NSC, U.S. Department of Transportation and Families for Safe Streets Hold Fireside Chat

Transportation Secretary Pete Buttigieg, NSC President and CEO Lorraine Martin, Co-founder of Families for Safe Streets Amy Cohen discuss mobility safety ahead of World Day of Remembrance Nov. 20.

November 18, 2022
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NSC President and CEO Lorraine Martin, Transportation Secretary Pete Buttigieg and Co-founder of Families for Safe Streets Amy Cohen discuss mobility safety ahead of World Day of Remembrance Nov. 20.

WASHINGTON – National Safety Council President and CEO Lorraine Martin, U.S. Transportation Secretary Pete Buttigieg and Co-founder of Families for Safe Streets Amy Cohen gathered to discuss mobility safety in America and what must be done across public and private sectors to put safety first and save lives ahead of World Day of Remembrance on Sunday, Nov. 20.

The World Day of Remembrance for Road Traffic Victims is a global commemoration for the millions who have been killed and seriously injured on the world’s roads and acknowledges the suffering of all affected victims, families and communities. In the United States, local advocates, safety organizations, community leaders, elected officials and others are joining together to call for safer streets and prevent these tragedies while honoring the tens of thousands who are killed by traffic violence in our country each year.

“It is unacceptable that as a nation, we are burying over 40,000 children, brothers, sisters, mothers, loved ones [each year] and devastating their communities,” Cohen, whose son was killed by a car in a preventable incident while walking to soccer practice in 2013, said in the chat. “Day in and day out, year after year, it can and it must stop.”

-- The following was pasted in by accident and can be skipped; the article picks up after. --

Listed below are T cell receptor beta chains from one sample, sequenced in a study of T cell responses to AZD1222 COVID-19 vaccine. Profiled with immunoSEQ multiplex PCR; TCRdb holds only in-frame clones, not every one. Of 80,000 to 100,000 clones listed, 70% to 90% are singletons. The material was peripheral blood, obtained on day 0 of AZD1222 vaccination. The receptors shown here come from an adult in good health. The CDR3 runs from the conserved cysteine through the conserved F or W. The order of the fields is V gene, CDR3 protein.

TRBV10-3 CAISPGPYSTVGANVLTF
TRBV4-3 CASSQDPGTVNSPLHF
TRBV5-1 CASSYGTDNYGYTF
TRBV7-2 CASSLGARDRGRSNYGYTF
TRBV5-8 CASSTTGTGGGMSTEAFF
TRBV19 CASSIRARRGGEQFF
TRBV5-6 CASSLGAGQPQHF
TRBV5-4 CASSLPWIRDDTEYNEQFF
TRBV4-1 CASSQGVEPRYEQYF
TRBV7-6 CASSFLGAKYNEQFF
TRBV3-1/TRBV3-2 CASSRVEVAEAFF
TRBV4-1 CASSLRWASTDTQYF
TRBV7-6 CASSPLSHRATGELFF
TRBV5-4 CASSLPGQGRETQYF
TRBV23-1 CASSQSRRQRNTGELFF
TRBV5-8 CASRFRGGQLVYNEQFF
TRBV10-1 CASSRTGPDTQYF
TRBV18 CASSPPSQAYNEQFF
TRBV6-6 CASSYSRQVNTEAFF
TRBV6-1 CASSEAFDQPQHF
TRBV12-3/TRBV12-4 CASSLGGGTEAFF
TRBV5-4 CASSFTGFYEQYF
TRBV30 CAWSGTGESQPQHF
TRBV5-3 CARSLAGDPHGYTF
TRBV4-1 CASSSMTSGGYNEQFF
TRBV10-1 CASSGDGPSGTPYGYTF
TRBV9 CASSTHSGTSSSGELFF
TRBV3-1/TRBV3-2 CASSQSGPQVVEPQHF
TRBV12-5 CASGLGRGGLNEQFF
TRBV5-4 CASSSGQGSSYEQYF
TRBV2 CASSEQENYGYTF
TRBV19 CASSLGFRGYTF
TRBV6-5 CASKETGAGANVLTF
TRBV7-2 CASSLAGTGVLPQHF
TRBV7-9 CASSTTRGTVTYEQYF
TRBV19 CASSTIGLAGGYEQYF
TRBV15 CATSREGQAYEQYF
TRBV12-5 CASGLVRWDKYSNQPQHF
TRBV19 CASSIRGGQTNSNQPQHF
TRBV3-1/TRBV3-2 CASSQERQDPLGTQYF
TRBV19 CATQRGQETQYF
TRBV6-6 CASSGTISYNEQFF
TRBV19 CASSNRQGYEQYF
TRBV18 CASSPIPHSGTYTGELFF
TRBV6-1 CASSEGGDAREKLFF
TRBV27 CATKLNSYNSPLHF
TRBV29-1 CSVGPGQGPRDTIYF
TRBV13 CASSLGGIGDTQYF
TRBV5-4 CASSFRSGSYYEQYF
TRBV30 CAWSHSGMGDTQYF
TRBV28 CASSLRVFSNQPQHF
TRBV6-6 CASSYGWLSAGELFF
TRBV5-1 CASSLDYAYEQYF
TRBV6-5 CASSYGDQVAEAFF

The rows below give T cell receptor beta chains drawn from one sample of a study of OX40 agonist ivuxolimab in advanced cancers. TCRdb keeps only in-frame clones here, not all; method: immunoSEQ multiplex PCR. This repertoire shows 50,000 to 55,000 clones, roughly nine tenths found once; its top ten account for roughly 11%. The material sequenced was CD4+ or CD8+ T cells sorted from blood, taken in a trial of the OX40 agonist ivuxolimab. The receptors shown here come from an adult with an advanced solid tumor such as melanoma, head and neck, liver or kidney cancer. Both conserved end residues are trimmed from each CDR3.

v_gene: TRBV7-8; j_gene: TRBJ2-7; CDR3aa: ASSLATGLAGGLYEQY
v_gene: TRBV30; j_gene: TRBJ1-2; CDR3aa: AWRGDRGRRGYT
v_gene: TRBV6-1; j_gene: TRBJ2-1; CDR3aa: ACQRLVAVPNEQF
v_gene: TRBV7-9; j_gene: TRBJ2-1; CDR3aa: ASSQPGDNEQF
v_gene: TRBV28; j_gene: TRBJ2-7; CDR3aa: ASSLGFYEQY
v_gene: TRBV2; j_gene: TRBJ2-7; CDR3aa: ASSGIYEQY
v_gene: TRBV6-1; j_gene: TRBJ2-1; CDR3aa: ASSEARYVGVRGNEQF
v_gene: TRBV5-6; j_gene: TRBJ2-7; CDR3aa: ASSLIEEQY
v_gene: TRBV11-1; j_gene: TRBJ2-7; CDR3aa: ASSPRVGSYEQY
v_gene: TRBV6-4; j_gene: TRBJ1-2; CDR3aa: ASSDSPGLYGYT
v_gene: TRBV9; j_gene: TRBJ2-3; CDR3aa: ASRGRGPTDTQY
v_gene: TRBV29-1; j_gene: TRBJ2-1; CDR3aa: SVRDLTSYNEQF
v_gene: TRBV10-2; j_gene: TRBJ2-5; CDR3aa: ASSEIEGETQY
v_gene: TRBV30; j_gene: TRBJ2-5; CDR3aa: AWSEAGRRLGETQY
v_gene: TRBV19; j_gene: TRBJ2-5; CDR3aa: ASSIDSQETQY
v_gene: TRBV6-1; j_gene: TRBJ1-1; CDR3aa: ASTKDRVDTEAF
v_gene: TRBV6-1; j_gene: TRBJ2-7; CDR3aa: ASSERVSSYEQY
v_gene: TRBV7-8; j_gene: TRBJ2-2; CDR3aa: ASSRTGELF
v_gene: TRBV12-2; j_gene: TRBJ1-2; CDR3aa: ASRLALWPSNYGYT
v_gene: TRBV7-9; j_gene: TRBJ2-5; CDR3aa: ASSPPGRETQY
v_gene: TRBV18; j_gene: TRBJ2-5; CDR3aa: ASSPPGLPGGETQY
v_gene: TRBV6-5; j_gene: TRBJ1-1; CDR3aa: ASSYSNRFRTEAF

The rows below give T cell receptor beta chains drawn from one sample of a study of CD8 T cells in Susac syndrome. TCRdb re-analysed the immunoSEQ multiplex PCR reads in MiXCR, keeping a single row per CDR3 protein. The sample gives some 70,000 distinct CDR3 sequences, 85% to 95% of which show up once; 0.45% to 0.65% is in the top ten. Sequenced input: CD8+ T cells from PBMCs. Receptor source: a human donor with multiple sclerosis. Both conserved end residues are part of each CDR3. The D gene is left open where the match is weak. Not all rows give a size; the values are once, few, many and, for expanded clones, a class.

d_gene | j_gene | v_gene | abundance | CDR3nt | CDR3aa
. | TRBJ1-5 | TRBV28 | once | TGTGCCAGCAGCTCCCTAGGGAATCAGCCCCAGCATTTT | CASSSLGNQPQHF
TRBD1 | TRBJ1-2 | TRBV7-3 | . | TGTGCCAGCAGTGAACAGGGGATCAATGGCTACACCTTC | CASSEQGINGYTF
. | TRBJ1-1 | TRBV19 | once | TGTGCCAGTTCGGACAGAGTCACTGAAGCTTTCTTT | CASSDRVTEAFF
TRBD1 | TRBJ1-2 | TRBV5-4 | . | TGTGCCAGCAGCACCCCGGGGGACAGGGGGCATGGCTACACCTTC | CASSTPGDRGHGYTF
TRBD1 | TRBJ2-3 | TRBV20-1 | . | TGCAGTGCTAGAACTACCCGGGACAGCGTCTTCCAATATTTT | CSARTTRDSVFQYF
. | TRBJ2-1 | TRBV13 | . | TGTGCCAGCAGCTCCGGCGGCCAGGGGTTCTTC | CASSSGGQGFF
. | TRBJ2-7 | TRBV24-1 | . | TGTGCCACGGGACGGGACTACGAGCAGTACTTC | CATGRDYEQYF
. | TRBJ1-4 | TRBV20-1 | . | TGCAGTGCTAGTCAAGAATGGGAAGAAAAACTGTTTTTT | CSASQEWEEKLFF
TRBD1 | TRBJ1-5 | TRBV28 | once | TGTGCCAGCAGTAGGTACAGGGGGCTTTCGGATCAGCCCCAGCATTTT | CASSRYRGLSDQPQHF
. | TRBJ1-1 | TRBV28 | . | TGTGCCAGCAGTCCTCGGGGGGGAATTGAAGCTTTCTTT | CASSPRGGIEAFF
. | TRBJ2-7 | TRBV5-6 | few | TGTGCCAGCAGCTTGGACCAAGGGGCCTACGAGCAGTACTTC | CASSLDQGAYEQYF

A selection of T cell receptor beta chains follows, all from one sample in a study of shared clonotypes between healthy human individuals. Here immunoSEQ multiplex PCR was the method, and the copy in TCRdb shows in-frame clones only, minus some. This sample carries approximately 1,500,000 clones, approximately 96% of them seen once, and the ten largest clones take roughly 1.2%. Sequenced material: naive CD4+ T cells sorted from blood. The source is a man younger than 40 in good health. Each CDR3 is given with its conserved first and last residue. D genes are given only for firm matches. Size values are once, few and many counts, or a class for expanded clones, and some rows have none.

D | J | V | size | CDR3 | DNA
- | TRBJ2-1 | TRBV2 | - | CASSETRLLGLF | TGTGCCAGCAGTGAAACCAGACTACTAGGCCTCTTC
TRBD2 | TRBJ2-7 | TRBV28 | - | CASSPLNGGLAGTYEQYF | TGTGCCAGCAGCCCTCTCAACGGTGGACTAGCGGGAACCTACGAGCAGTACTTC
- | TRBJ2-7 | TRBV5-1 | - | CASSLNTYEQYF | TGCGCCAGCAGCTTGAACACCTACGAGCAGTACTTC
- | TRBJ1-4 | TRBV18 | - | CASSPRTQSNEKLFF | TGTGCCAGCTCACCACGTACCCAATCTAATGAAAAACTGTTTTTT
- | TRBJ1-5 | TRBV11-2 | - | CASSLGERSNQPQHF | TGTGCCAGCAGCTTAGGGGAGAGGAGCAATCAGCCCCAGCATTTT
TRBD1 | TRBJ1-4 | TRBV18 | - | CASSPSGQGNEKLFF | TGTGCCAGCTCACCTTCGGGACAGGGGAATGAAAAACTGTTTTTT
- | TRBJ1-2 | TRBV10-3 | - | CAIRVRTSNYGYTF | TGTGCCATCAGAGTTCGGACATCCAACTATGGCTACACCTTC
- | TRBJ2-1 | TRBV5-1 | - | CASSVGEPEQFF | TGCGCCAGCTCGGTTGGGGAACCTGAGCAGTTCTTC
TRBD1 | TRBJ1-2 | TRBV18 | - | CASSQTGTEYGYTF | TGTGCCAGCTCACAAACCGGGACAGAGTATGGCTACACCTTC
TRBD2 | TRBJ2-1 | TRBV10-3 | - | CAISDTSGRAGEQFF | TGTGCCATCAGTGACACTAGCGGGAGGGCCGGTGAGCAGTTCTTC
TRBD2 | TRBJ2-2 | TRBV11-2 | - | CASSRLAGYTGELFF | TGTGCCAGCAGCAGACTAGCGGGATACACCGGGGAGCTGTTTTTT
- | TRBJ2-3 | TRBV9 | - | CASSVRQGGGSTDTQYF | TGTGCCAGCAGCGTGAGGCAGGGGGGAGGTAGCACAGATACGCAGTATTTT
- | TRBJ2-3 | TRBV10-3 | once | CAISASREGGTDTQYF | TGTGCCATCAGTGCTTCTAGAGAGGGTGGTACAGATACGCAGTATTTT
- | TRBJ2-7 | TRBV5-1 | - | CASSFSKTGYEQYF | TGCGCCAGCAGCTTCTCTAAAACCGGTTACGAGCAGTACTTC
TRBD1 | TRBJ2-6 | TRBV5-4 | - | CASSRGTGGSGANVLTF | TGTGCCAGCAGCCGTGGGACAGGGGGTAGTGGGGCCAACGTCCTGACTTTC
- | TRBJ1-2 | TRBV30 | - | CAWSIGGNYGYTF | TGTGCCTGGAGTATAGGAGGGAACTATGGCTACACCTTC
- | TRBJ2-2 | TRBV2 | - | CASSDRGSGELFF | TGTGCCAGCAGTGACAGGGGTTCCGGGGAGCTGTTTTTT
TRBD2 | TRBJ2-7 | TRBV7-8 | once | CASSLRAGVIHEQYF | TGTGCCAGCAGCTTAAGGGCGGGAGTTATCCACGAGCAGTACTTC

In the United States, one of the most developed countries in the world, more than 46,000 people lost their lives in a preventable traffic crash in 2021 and more than 21,000 in the first six months of 2022, according to NSC analysis. Furthermore, recently released NSC estimates show 518 people may die on our roads over the Thanksgiving holiday alone. If the estimate holds true, Thanksgiving 2022 will be the deadliest since 2007. These figures not only show that the U.S. continues to fall behind its international counterparts when it comes to mobility safety, but the data also indicate the American road to zero traffic deaths is long, but one that must be taken to save lives.

“It starts with naming our goals and then looking at how we get there,” Buttigieg said in the chat. “Zero has been achieved, not at a major, national level, but in big cities, including abroad, cities with more than half a million people, and in American cities of more than 10,000 people. What I want to do is add to the list of places that have achieved it and keep that going.”

In observance of World Day of Remembrance, communities across the U.S. are organizing events to urge change at the local and state levels. Events include rallies, bike rides and visual memorials, as well as a national virtual candle lighting ceremony for those who have lost a loved one in a traffic crash or suffered a serious injury. NSC invites social media users to use hashtags #WDoR2022 and #SafeStreetsSaveLives to participate in conversations on this observance Sunday, Nov. 20. More resources can be found here.

“It’s going to take us all, and it’s going to take multiple organizations, both private, public, [at the] community, local, federal levels for us to make these changes,” Martin added.

About National Safety Council
The National Safety Council is America’s leading nonprofit safety advocate – and has been for more than 100 years. As a mission-based organization, we work to eliminate the leading causes of preventable death and injury, focusing our efforts on the workplace, roadway and impairment. We create a culture of safety to not only keep people safer at work, but also beyond the workplace so they can live their fullest lives.

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